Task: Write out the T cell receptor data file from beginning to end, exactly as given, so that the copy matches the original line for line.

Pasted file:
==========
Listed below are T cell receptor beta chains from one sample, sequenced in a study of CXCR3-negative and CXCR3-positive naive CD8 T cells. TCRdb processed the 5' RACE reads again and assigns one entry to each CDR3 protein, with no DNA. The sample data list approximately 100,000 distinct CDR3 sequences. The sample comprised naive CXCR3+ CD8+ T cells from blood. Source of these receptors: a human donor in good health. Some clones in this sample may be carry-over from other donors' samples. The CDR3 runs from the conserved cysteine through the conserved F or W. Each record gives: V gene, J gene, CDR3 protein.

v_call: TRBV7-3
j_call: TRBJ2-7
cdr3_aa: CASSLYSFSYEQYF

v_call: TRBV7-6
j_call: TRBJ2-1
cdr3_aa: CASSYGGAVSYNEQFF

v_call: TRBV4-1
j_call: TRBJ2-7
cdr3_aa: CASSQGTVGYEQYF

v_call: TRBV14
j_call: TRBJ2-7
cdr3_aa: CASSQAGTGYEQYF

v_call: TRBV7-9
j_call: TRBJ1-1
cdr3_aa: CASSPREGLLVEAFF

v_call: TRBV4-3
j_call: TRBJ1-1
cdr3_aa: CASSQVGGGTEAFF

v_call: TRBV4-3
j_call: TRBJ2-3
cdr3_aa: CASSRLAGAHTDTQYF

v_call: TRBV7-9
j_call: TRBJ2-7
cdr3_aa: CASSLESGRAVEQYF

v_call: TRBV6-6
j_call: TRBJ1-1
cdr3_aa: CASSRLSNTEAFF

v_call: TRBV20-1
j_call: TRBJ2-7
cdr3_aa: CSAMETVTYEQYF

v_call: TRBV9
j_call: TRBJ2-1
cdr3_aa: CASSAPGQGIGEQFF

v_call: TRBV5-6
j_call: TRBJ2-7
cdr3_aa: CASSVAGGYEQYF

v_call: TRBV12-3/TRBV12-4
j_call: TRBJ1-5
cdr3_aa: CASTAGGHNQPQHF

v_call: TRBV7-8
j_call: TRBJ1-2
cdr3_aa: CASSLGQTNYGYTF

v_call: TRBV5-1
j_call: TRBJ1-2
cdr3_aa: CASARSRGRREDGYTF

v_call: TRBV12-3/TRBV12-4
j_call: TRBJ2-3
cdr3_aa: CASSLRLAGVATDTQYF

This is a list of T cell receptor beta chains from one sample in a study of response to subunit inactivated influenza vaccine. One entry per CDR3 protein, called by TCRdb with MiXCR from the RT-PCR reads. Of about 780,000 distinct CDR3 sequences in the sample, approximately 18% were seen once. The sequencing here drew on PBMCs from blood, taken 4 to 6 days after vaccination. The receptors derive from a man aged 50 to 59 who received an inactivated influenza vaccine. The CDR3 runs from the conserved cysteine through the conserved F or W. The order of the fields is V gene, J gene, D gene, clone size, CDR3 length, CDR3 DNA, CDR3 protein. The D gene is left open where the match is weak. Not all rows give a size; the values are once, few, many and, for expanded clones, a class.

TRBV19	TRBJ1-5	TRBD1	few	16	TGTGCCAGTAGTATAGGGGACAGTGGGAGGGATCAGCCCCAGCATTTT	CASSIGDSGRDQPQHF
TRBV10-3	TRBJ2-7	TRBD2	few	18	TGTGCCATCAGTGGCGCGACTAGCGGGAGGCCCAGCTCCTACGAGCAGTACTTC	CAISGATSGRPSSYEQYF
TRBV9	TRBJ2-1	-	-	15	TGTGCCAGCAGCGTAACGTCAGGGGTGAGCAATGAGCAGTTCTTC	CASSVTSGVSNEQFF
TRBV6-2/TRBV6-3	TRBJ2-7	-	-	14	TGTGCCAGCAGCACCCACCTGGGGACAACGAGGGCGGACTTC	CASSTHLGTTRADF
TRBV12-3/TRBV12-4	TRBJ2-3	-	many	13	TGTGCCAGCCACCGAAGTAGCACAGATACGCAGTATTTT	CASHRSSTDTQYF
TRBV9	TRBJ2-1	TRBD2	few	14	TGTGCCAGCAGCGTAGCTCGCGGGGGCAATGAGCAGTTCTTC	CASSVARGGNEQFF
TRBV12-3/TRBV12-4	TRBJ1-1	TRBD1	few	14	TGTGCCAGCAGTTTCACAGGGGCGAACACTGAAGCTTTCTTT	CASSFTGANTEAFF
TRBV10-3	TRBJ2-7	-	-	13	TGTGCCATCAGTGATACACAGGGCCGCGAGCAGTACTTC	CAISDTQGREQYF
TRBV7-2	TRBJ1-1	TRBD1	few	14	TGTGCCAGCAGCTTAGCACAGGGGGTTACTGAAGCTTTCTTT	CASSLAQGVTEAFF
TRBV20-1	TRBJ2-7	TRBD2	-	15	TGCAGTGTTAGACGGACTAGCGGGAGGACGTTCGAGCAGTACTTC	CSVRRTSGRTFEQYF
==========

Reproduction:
Listed below are T cell receptor beta chains from one sample, sequenced in a study of CXCR3-negative and CXCR3-positive naive CD8 T cells. TCRdb processed the 5' RACE reads again and assigns one entry to each CDR3 protein, with no DNA. The sample data list approximately 100,000 distinct CDR3 sequences. The sample comprised naive CXCR3+ CD8+ T cells from blood. Source of these receptors: a human donor in good health. Some clones in this sample may be carry-over from other donors' samples. The CDR3 runs from the conserved cysteine through the conserved F or W. Each record gives: V gene, J gene, CDR3 protein.

v_call: TRBV7-3
j_call: TRBJ2-7
cdr3_aa: CASSLYSFSYEQYF

v_call: TRBV7-6
j_call: TRBJ2-1
cdr3_aa: CASSYGGAVSYNEQFF

v_call: TRBV4-1
j_call: TRBJ2-7
cdr3_aa: CASSQGTVGYEQYF

v_call: TRBV14
j_call: TRBJ2-7
cdr3_aa: CASSQAGTGYEQYF

v_call: TRBV7-9
j_call: TRBJ1-1
cdr3_aa: CASSPREGLLVEAFF

v_call: TRBV4-3
j_call: TRBJ1-1
cdr3_aa: CASSQVGGGTEAFF

v_call: TRBV4-3
j_call: TRBJ2-3
cdr3_aa: CASSRLAGAHTDTQYF

v_call: TRBV7-9
j_call: TRBJ2-7
cdr3_aa: CASSLESGRAVEQYF

v_call: TRBV6-6
j_call: TRBJ1-1
cdr3_aa: CASSRLSNTEAFF

v_call: TRBV20-1
j_call: TRBJ2-7
cdr3_aa: CSAMETVTYEQYF

v_call: TRBV9
j_call: TRBJ2-1
cdr3_aa: CASSAPGQGIGEQFF

v_call: TRBV5-6
j_call: TRBJ2-7
cdr3_aa: CASSVAGGYEQYF

v_call: TRBV12-3/TRBV12-4
j_call: TRBJ1-5
cdr3_aa: CASTAGGHNQPQHF

v_call: TRBV7-8
j_call: TRBJ1-2
cdr3_aa: CASSLGQTNYGYTF

v_call: TRBV5-1
j_call: TRBJ1-2
cdr3_aa: CASARSRGRREDGYTF

v_call: TRBV12-3/TRBV12-4
j_call: TRBJ2-3
cdr3_aa: CASSLRLAGVATDTQYF

This is a list of T cell receptor beta chains from one sample in a study of response to subunit inactivated influenza vaccine. One entry per CDR3 protein, called by TCRdb with MiXCR from the RT-PCR reads. Of about 780,000 distinct CDR3 sequences in the sample, approximately 18% were seen once. The sequencing here drew on PBMCs from blood, taken 4 to 6 days after vaccination. The receptors derive from a man aged 50 to 59 who received an inactivated influenza vaccine. The CDR3 runs from the conserved cysteine through the conserved F or W. The order of the fields is V gene, J gene, D gene, clone size, CDR3 length, CDR3 DNA, CDR3 protein. The D gene is left open where the match is weak. Not all rows give a size; the values are once, few, many and, for expanded clones, a class.

TRBV19	TRBJ1-5	TRBD1	few	16	TGTGCCAGTAGTATAGGGGACAGTGGGAGGGATCAGCCCCAGCATTTT	CASSIGDSGRDQPQHF
TRBV10-3	TRBJ2-7	TRBD2	few	18	TGTGCCATCAGTGGCGCGACTAGCGGGAGGCCCAGCTCCTACGAGCAGTACTTC	CAISGATSGRPSSYEQYF
TRBV9	TRBJ2-1	-	-	15	TGTGCCAGCAGCGTAACGTCAGGGGTGAGCAATGAGCAGTTCTTC	CASSVTSGVSNEQFF
TRBV6-2/TRBV6-3	TRBJ2-7	-	-	14	TGTGCCAGCAGCACCCACCTGGGGACAACGAGGGCGGACTTC	CASSTHLGTTRADF
TRBV12-3/TRBV12-4	TRBJ2-3	-	many	13	TGTGCCAGCCACCGAAGTAGCACAGATACGCAGTATTTT	CASHRSSTDTQYF
TRBV9	TRBJ2-1	TRBD2	few	14	TGTGCCAGCAGCGTAGCTCGCGGGGGCAATGAGCAGTTCTTC	CASSVARGGNEQFF
TRBV12-3/TRBV12-4	TRBJ1-1	TRBD1	few	14	TGTGCCAGCAGTTTCACAGGGGCGAACACTGAAGCTTTCTTT	CASSFTGANTEAFF
TRBV10-3	TRBJ2-7	-	-	13	TGTGCCATCAGTGATACACAGGGCCGCGAGCAGTACTTC	CAISDTQGREQYF
TRBV7-2	TRBJ1-1	TRBD1	few	14	TGTGCCAGCAGCTTAGCACAGGGGGTTACTGAAGCTTTCTTT	CASSLAQGVTEAFF
TRBV20-1	TRBJ2-7	TRBD2	-	15	TGCAGTGTTAGACGGACTAGCGGGAGGACGTTCGAGCAGTACTTC	CSVRRTSGRTFEQYF